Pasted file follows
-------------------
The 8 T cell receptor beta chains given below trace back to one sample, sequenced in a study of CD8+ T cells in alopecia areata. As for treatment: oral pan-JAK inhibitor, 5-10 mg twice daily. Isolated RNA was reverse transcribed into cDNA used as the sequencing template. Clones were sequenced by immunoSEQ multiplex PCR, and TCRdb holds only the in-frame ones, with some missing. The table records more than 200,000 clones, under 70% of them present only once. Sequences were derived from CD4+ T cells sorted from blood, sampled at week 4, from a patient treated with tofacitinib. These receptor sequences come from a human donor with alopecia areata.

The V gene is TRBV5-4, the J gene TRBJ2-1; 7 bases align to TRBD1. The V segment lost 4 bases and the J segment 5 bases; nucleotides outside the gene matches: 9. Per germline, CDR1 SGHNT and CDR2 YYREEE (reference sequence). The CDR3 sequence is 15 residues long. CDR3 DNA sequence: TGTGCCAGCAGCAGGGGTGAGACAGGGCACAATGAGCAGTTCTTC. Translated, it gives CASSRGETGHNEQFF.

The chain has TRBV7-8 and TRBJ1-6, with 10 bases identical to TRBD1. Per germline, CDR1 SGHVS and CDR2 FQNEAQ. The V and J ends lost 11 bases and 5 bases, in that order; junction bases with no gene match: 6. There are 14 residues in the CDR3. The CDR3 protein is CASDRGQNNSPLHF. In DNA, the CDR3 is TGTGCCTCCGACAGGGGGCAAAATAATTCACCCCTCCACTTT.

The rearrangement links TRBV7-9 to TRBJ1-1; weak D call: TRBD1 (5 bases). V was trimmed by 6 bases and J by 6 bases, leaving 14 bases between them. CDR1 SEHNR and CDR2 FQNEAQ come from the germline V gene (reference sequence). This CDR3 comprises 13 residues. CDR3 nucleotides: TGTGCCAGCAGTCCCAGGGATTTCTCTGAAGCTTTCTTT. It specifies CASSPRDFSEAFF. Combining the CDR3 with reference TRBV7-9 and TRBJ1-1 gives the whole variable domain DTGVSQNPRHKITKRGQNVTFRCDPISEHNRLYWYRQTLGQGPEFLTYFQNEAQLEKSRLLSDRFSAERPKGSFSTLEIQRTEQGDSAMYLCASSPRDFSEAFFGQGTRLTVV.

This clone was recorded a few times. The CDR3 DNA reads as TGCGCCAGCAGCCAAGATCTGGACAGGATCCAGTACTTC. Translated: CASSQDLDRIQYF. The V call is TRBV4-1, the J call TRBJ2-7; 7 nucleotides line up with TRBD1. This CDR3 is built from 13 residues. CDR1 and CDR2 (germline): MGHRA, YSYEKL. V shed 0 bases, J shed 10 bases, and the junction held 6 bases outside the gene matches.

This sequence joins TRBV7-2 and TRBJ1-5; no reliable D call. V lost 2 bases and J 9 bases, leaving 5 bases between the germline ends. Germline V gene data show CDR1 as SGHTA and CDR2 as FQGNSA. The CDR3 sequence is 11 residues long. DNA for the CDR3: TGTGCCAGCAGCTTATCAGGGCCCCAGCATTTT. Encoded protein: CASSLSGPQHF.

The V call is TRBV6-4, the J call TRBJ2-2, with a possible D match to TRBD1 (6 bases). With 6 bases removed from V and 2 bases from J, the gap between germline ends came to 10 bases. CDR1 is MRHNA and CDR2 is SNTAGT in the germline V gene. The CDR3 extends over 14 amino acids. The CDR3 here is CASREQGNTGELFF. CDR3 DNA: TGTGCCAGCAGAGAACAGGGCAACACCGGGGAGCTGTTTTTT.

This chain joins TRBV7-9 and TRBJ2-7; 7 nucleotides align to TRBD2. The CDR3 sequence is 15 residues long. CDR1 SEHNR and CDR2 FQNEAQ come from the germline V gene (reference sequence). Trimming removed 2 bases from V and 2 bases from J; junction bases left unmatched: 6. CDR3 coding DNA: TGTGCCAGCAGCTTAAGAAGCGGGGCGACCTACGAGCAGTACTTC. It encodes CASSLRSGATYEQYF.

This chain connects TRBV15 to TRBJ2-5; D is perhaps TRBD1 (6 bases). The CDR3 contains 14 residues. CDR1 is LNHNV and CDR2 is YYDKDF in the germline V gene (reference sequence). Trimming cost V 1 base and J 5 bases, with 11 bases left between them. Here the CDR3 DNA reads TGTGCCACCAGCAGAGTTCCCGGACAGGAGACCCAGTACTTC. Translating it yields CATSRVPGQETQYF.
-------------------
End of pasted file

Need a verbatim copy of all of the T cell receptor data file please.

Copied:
The 8 T cell receptor beta chains given below trace back to one sample, sequenced in a study of CD8+ T cells in alopecia areata. As for treatment: oral pan-JAK inhibitor, 5-10 mg twice daily. Isolated RNA was reverse transcribed into cDNA used as the sequencing template. Clones were sequenced by immunoSEQ multiplex PCR, and TCRdb holds only the in-frame ones, with some missing. The table records more than 200,000 clones, under 70% of them present only once. Sequences were derived from CD4+ T cells sorted from blood, sampled at week 4, from a patient treated with tofacitinib. These receptor sequences come from a human donor with alopecia areata.

The V gene is TRBV5-4, the J gene TRBJ2-1; 7 bases align to TRBD1. The V segment lost 4 bases and the J segment 5 bases; nucleotides outside the gene matches: 9. Per germline, CDR1 SGHNT and CDR2 YYREEE (reference sequence). The CDR3 sequence is 15 residues long. CDR3 DNA sequence: TGTGCCAGCAGCAGGGGTGAGACAGGGCACAATGAGCAGTTCTTC. Translated, it gives CASSRGETGHNEQFF.

The chain has TRBV7-8 and TRBJ1-6, with 10 bases identical to TRBD1. Per germline, CDR1 SGHVS and CDR2 FQNEAQ. The V and J ends lost 11 bases and 5 bases, in that order; junction bases with no gene match: 6. There are 14 residues in the CDR3. The CDR3 protein is CASDRGQNNSPLHF. In DNA, the CDR3 is TGTGCCTCCGACAGGGGGCAAAATAATTCACCCCTCCACTTT.

The rearrangement links TRBV7-9 to TRBJ1-1; weak D call: TRBD1 (5 bases). V was trimmed by 6 bases and J by 6 bases, leaving 14 bases between them. CDR1 SEHNR and CDR2 FQNEAQ come from the germline V gene (reference sequence). This CDR3 comprises 13 residues. CDR3 nucleotides: TGTGCCAGCAGTCCCAGGGATTTCTCTGAAGCTTTCTTT. It specifies CASSPRDFSEAFF. Combining the CDR3 with reference TRBV7-9 and TRBJ1-1 gives the whole variable domain DTGVSQNPRHKITKRGQNVTFRCDPISEHNRLYWYRQTLGQGPEFLTYFQNEAQLEKSRLLSDRFSAERPKGSFSTLEIQRTEQGDSAMYLCASSPRDFSEAFFGQGTRLTVV.

This clone was recorded a few times. The CDR3 DNA reads as TGCGCCAGCAGCCAAGATCTGGACAGGATCCAGTACTTC. Translated: CASSQDLDRIQYF. The V call is TRBV4-1, the J call TRBJ2-7; 7 nucleotides line up with TRBD1. This CDR3 is built from 13 residues. CDR1 and CDR2 (germline): MGHRA, YSYEKL. V shed 0 bases, J shed 10 bases, and the junction held 6 bases outside the gene matches.

This sequence joins TRBV7-2 and TRBJ1-5; no reliable D call. V lost 2 bases and J 9 bases, leaving 5 bases between the germline ends. Germline V gene data show CDR1 as SGHTA and CDR2 as FQGNSA. The CDR3 sequence is 11 residues long. DNA for the CDR3: TGTGCCAGCAGCTTATCAGGGCCCCAGCATTTT. Encoded protein: CASSLSGPQHF.

The V call is TRBV6-4, the J call TRBJ2-2, with a possible D match to TRBD1 (6 bases). With 6 bases removed from V and 2 bases from J, the gap between germline ends came to 10 bases. CDR1 is MRHNA and CDR2 is SNTAGT in the germline V gene. The CDR3 extends over 14 amino acids. The CDR3 here is CASREQGNTGELFF. CDR3 DNA: TGTGCCAGCAGAGAACAGGGCAACACCGGGGAGCTGTTTTTT.

This chain joins TRBV7-9 and TRBJ2-7; 7 nucleotides align to TRBD2. The CDR3 sequence is 15 residues long. CDR1 SEHNR and CDR2 FQNEAQ come from the germline V gene (reference sequence). Trimming removed 2 bases from V and 2 bases from J; junction bases left unmatched: 6. CDR3 coding DNA: TGTGCCAGCAGCTTAAGAAGCGGGGCGACCTACGAGCAGTACTTC. It encodes CASSLRSGATYEQYF.

This chain connects TRBV15 to TRBJ2-5; D is perhaps TRBD1 (6 bases). The CDR3 contains 14 residues. CDR1 is LNHNV and CDR2 is YYDKDF in the germline V gene (reference sequence). Trimming cost V 1 base and J 5 bases, with 11 bases left between them. Here the CDR3 DNA reads TGTGCCACCAGCAGAGTTCCCGGACAGGAGACCCAGTACTTC. Translating it yields CATSRVPGQETQYF.